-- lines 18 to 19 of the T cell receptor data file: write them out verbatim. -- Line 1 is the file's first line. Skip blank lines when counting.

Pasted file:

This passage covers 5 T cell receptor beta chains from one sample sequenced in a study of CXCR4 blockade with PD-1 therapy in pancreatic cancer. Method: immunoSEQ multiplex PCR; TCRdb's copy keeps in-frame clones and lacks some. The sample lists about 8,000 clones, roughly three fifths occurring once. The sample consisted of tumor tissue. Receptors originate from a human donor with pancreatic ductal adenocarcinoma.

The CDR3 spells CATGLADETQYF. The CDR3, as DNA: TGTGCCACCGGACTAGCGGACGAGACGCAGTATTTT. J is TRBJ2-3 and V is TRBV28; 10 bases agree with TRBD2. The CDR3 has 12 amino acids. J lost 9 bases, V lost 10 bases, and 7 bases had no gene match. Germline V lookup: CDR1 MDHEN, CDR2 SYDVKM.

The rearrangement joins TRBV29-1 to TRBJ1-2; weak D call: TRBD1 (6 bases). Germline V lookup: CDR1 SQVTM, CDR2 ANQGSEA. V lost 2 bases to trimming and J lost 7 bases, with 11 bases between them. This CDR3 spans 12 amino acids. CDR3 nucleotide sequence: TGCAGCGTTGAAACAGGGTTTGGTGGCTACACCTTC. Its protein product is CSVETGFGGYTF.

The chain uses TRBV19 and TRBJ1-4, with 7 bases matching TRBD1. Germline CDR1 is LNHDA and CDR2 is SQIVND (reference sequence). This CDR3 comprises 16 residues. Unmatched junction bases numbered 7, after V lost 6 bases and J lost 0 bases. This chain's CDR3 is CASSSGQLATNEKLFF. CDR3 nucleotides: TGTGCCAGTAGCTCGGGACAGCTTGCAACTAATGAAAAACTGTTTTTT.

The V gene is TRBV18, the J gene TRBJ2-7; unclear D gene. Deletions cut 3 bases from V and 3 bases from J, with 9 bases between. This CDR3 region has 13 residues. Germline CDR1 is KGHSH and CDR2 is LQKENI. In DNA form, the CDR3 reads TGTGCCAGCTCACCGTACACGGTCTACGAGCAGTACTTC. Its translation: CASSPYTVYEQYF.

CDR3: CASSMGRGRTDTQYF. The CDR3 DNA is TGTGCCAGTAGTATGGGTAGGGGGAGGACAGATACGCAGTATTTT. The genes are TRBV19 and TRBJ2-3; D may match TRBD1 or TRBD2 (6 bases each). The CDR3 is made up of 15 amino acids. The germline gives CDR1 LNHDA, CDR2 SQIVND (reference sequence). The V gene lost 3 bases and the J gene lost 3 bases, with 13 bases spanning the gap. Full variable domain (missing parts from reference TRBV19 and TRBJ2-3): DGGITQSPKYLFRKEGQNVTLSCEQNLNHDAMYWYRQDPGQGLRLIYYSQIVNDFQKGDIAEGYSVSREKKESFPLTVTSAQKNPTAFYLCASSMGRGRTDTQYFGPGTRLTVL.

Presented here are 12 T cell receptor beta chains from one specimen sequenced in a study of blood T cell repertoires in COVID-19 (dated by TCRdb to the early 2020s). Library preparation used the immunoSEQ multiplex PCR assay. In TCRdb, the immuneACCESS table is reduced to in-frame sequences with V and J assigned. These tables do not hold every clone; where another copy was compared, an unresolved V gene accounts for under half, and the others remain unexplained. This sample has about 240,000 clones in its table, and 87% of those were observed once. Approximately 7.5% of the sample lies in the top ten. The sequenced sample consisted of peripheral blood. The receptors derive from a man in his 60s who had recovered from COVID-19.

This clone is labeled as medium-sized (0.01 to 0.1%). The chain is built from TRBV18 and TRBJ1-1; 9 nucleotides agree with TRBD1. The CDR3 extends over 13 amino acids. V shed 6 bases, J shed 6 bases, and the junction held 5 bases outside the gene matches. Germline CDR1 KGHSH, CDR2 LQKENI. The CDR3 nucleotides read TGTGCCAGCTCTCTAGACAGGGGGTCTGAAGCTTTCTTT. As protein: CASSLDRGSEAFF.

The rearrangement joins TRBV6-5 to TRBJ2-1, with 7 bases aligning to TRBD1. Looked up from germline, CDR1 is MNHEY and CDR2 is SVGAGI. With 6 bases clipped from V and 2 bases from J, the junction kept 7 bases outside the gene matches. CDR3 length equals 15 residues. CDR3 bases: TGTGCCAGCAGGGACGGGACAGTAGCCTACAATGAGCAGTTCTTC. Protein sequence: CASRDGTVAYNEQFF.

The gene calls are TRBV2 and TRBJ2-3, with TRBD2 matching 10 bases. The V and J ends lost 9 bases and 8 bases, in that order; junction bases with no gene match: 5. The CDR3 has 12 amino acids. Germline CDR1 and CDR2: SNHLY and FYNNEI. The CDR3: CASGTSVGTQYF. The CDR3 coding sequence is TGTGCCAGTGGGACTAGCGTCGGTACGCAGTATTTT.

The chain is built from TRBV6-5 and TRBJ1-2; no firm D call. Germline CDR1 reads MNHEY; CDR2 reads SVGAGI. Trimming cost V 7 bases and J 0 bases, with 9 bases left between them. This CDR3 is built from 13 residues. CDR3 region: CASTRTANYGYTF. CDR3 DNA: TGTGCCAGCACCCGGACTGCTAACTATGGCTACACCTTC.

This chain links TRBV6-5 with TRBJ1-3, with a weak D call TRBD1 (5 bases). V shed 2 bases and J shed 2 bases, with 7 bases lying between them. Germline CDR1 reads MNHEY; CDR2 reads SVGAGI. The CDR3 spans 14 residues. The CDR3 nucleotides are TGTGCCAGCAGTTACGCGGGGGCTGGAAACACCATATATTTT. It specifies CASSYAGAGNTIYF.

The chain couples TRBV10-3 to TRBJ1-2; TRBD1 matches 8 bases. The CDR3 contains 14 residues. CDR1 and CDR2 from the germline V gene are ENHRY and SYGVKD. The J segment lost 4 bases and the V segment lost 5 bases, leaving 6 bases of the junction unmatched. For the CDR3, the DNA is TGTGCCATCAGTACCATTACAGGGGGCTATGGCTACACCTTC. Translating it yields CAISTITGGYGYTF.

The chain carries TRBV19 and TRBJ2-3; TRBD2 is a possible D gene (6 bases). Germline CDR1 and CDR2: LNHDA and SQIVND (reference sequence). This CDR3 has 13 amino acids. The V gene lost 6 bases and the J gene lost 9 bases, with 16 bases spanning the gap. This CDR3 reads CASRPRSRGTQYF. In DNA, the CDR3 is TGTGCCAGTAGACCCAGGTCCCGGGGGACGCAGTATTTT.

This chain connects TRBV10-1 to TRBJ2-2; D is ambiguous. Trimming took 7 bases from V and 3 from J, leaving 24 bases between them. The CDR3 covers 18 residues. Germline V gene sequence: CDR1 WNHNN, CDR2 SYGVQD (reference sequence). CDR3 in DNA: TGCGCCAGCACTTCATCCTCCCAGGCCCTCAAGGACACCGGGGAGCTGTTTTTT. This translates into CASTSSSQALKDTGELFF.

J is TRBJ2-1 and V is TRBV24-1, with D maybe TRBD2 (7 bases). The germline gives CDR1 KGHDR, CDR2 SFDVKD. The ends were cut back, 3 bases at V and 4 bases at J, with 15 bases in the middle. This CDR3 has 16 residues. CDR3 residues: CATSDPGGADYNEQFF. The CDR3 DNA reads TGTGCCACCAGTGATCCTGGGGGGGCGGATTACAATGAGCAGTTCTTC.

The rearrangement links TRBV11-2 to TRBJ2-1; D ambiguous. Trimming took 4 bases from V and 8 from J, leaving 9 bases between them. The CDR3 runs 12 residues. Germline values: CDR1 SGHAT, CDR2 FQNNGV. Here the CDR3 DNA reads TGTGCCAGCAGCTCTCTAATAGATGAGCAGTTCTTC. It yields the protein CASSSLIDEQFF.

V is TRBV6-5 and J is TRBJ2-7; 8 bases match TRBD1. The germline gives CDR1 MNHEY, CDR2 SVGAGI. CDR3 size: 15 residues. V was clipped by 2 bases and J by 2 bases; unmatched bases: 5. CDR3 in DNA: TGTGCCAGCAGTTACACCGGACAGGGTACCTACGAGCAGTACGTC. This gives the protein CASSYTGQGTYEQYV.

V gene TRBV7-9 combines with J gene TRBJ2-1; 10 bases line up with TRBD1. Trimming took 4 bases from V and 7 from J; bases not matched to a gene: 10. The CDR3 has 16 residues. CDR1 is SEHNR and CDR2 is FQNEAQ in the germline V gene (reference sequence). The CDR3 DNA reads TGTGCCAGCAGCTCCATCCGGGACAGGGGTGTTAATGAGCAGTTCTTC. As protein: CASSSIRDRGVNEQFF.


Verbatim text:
V is TRBV6-5 and J is TRBJ2-7; 8 bases match TRBD1. The germline gives CDR1 MNHEY, CDR2 SVGAGI. CDR3 size: 15 residues. V was clipped by 2 bases and J by 2 bases; unmatched bases: 5. CDR3 in DNA: TGTGCCAGCAGTTACACCGGACAGGGTACCTACGAGCAGTACGTC. This gives the protein CASSYTGQGTYEQYV.

V gene TRBV7-9 combines with J gene TRBJ2-1; 10 bases line up with TRBD1. Trimming took 4 bases from V and 7 from J; bases not matched to a gene: 10. The CDR3 has 16 residues. CDR1 is SEHNR and CDR2 is FQNEAQ in the germline V gene (reference sequence). The CDR3 DNA reads TGTGCCAGCAGCTCCATCCGGGACAGGGGTGTTAATGAGCAGTTCTTC. As protein: CASSSIRDRGVNEQFF.